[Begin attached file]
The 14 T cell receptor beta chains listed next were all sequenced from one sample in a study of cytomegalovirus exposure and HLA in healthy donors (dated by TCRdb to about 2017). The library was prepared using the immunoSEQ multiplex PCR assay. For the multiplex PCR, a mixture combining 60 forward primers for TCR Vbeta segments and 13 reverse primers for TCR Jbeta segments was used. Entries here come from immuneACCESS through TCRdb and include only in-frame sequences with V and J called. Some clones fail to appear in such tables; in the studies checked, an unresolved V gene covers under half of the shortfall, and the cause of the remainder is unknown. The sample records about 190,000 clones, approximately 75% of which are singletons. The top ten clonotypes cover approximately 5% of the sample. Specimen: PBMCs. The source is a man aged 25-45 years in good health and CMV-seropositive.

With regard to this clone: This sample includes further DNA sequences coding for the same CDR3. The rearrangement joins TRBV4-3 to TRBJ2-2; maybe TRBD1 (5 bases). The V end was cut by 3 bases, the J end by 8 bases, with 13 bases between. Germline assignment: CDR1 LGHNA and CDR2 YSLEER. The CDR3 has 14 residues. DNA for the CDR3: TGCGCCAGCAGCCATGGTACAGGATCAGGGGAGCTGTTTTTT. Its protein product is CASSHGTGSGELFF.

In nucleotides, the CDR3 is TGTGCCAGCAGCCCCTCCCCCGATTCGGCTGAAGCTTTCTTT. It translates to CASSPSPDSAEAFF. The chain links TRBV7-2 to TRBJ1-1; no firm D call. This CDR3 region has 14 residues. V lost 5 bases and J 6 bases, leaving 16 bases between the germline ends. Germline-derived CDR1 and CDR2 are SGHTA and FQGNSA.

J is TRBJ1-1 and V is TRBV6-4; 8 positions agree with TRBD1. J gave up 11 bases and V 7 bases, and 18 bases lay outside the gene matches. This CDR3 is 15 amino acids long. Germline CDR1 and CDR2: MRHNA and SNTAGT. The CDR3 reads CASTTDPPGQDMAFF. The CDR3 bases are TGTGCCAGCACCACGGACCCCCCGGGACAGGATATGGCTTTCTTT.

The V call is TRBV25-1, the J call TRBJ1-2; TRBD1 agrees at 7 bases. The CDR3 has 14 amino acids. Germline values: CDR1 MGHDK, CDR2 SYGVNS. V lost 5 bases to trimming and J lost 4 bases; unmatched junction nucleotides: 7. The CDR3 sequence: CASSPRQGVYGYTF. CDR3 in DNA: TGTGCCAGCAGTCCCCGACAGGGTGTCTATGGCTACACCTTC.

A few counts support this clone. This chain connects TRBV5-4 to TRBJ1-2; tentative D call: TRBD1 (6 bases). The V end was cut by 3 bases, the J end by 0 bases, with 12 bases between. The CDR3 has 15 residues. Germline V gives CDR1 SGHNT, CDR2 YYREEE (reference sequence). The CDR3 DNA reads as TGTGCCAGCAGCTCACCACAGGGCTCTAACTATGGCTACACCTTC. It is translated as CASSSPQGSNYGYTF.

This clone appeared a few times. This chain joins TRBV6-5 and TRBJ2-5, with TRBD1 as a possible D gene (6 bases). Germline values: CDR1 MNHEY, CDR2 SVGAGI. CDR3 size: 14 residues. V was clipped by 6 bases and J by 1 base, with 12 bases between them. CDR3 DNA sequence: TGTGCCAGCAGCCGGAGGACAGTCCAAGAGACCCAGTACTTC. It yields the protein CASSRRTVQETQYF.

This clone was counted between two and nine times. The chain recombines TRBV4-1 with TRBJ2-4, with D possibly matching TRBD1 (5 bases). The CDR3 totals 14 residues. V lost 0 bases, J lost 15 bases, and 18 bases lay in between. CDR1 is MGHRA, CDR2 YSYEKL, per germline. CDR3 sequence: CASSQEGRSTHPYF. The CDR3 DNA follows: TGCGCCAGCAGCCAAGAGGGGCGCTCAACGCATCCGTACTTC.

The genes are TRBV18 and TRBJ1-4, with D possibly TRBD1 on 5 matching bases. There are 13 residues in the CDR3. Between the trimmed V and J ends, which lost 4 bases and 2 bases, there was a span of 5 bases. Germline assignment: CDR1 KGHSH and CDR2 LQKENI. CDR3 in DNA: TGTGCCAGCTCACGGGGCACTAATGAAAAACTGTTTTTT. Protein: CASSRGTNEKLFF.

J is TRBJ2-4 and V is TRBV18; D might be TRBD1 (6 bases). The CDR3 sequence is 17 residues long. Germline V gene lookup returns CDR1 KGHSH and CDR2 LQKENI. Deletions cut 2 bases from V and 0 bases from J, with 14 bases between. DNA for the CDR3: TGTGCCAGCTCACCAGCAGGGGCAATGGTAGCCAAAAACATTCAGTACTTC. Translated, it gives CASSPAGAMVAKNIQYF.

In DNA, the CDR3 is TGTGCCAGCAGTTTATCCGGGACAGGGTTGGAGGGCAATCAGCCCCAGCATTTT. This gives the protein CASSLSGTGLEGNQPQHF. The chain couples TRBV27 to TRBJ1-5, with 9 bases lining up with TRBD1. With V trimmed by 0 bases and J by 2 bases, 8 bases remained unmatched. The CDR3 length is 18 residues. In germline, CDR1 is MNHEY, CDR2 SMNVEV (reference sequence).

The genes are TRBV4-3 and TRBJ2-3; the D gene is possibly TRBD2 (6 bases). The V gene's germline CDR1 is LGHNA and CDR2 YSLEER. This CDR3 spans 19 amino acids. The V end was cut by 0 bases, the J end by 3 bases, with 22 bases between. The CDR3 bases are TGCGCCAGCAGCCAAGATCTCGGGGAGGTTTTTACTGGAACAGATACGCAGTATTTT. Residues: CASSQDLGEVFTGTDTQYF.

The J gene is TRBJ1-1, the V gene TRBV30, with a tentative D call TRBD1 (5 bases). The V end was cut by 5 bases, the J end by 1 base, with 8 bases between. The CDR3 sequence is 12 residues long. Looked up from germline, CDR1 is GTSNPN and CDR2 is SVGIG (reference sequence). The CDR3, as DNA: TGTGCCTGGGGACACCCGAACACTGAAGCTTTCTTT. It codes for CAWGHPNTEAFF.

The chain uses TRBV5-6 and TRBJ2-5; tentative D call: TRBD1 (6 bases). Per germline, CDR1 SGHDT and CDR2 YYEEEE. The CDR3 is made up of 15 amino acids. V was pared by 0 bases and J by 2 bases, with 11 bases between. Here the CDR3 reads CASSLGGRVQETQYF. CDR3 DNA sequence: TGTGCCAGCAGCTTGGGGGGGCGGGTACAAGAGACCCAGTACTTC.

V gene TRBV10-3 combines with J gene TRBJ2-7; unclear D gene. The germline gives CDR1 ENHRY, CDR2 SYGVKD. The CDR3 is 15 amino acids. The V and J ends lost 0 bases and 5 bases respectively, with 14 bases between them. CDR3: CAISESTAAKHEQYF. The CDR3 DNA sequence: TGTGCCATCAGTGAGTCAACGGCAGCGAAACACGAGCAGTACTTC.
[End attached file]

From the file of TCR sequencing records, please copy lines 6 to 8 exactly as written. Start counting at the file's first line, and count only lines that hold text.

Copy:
A few counts support this clone. This chain connects TRBV5-4 to TRBJ1-2; tentative D call: TRBD1 (6 bases). The V end was cut by 3 bases, the J end by 0 bases, with 12 bases between. The CDR3 has 15 residues. Germline V gives CDR1 SGHNT, CDR2 YYREEE (reference sequence). The CDR3 DNA reads as TGTGCCAGCAGCTCACCACAGGGCTCTAACTATGGCTACACCTTC. It is translated as CASSSPQGSNYGYTF.

This clone appeared a few times. This chain joins TRBV6-5 and TRBJ2-5, with TRBD1 as a possible D gene (6 bases). Germline values: CDR1 MNHEY, CDR2 SVGAGI. CDR3 size: 14 residues. V was clipped by 6 bases and J by 1 base, with 12 bases between them. CDR3 DNA sequence: TGTGCCAGCAGCCGGAGGACAGTCCAAGAGACCCAGTACTTC. It yields the protein CASSRRTVQETQYF.

This clone was counted between two and nine times. The chain recombines TRBV4-1 with TRBJ2-4, with D possibly matching TRBD1 (5 bases). The CDR3 totals 14 residues. V lost 0 bases, J lost 15 bases, and 18 bases lay in between. CDR1 is MGHRA, CDR2 YSYEKL, per germline. CDR3 sequence: CASSQEGRSTHPYF. The CDR3 DNA follows: TGCGCCAGCAGCCAAGAGGGGCGCTCAACGCATCCGTACTTC.